Laminate flooring contains a layer of wood chip composite so technically, it is made of wood. But it is not real wood in the sense that hardwood and engineered wood flooring are and it is certainly not wood in its raw state.
On top of the wood chip composite is a thin layer of resin-infused paper. This resin layer is a photograph of wood. Surprisingly, it can be a really amazing photograph! Even examining a high quality laminate floor with a magnifying glass could possibly fool the consumer.
This type of flooring (sometimes known by its brand name Pergo) is extremely easy to install. It comes in planks that can be either snapped or glued together. As far as installation goes, the snap-together type is easier to install but it is not as structurally sound as the glued together form. There is a newer version that has a click and lock design combined with a dry glue already on the product that just needs a wet sponge or cloth to activate it.
Unlike with hardwood floors, there are no ‘bad’ pieces with laminate that need to be thrown out or re-engineered.
Most of this type of flooring is installed with a 'floating' installation, though it can be glued down to the underlayment. The floating floor allows for the floor to expand with changes in the humidity and no specialized tools are needed. This makes it suitable for light moisture areas, such as kitchens and bathrooms, where solid wood flooring would warp, crack, or distort.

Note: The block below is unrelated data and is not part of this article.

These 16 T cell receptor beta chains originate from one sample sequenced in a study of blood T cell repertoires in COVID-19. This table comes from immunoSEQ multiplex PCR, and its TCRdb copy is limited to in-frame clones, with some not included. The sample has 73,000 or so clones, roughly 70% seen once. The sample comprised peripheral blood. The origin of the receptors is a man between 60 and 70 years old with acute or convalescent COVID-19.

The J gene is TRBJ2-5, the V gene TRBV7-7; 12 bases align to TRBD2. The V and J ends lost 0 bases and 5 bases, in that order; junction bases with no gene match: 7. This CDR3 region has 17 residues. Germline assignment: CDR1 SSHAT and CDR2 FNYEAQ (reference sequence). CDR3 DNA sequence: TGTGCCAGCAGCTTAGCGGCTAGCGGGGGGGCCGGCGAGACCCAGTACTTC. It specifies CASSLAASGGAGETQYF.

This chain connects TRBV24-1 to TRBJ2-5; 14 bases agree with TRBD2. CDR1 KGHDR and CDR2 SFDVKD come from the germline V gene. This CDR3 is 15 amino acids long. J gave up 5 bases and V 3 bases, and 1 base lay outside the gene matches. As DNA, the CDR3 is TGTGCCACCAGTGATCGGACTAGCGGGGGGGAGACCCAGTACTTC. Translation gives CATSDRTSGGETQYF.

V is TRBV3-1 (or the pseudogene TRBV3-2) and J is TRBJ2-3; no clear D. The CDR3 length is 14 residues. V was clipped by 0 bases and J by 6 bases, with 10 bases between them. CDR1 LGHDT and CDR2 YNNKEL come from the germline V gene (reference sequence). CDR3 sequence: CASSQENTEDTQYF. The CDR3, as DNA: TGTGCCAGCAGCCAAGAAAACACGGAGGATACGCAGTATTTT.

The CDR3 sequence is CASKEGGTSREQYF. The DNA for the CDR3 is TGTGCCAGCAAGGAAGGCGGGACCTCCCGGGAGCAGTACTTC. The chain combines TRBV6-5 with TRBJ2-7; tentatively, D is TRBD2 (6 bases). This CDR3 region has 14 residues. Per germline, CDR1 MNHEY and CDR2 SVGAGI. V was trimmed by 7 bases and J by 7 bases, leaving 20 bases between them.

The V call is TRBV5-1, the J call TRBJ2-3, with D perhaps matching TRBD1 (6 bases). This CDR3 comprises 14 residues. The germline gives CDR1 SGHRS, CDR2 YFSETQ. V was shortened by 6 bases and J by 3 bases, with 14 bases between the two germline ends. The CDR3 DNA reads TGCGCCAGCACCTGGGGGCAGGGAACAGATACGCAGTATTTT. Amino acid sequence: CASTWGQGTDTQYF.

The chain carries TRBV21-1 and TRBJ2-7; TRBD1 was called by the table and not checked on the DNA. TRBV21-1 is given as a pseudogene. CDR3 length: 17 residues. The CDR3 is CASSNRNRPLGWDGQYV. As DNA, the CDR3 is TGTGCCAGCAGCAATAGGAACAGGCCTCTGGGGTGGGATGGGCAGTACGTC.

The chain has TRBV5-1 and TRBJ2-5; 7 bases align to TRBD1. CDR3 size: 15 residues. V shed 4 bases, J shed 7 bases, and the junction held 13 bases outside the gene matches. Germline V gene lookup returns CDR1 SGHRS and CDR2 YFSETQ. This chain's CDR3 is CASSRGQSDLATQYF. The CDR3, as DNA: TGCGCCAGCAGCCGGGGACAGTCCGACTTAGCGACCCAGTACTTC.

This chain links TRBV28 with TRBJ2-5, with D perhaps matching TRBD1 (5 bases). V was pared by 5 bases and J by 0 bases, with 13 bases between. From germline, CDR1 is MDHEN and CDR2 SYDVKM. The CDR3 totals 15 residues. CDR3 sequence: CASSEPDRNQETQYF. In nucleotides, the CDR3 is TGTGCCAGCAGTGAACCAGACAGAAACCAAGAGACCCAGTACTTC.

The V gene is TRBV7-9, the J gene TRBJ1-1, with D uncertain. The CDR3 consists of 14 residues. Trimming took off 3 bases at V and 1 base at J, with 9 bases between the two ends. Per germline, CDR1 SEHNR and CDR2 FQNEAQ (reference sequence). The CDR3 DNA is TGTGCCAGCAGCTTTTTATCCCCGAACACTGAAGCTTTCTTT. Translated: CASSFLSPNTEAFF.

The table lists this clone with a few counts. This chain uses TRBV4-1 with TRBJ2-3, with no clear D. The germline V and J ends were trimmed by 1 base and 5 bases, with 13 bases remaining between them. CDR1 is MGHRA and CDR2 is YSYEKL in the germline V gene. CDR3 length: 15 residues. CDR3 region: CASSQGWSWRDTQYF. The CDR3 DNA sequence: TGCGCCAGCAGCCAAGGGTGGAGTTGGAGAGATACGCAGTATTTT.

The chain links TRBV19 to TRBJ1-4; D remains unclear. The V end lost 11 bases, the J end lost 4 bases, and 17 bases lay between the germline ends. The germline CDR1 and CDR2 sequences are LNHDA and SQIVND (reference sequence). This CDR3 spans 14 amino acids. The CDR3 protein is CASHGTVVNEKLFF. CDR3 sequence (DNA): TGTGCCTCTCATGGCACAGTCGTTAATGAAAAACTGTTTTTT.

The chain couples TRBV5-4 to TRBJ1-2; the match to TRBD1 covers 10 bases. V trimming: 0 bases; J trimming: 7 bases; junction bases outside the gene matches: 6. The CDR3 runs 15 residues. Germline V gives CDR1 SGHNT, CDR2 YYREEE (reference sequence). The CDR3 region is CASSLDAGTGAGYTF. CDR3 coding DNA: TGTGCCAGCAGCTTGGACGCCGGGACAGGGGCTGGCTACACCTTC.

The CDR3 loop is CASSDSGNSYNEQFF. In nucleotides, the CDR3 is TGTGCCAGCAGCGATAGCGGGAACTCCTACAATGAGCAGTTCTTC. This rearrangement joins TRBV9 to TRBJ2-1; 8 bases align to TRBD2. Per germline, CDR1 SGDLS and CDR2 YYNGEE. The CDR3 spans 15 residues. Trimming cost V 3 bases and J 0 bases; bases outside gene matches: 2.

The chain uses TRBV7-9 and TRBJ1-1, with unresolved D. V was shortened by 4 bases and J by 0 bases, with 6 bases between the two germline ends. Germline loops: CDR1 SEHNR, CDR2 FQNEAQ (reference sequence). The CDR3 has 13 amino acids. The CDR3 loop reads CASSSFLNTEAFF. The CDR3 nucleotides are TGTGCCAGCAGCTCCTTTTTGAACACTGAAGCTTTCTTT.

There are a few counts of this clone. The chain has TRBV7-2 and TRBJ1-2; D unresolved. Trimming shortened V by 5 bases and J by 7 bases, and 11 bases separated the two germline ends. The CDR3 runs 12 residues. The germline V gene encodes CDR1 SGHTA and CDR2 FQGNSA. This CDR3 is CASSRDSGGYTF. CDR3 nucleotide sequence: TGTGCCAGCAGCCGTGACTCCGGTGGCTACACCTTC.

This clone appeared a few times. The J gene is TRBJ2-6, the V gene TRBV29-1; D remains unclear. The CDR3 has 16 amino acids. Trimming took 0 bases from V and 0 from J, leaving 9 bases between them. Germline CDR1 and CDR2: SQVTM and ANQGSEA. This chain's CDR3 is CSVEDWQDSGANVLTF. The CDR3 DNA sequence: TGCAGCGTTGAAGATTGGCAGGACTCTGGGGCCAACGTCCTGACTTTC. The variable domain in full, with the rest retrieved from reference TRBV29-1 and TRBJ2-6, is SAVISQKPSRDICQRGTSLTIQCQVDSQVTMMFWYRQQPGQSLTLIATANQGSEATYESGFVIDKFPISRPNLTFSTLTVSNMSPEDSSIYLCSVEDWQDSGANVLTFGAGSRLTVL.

The downside to using the floating floor technique is that it is thinner and has a lower resale value than nail-down hardwood flooring or tile that is mortared down.
Peaking is a common flaw in laminate installation. The homeowner should be aware of this issue especially since installing a laminate floor is a popular DIY project and has a reputation for ease of use.
Peaking is when the laminate floor has high points at the joints. It happens when the flooring hasn't had enough room to expand and the two boards push against each other. With nowhere to go, each end pushes up.
There are ways to prevent the problem as well as ways to remedy it:
Laminate is extremely easy to care for:
This flooring is a less expensive alternative to either hardwood or engineered wood flooring but it does not last as long or appreciably add to the resale value of a home.
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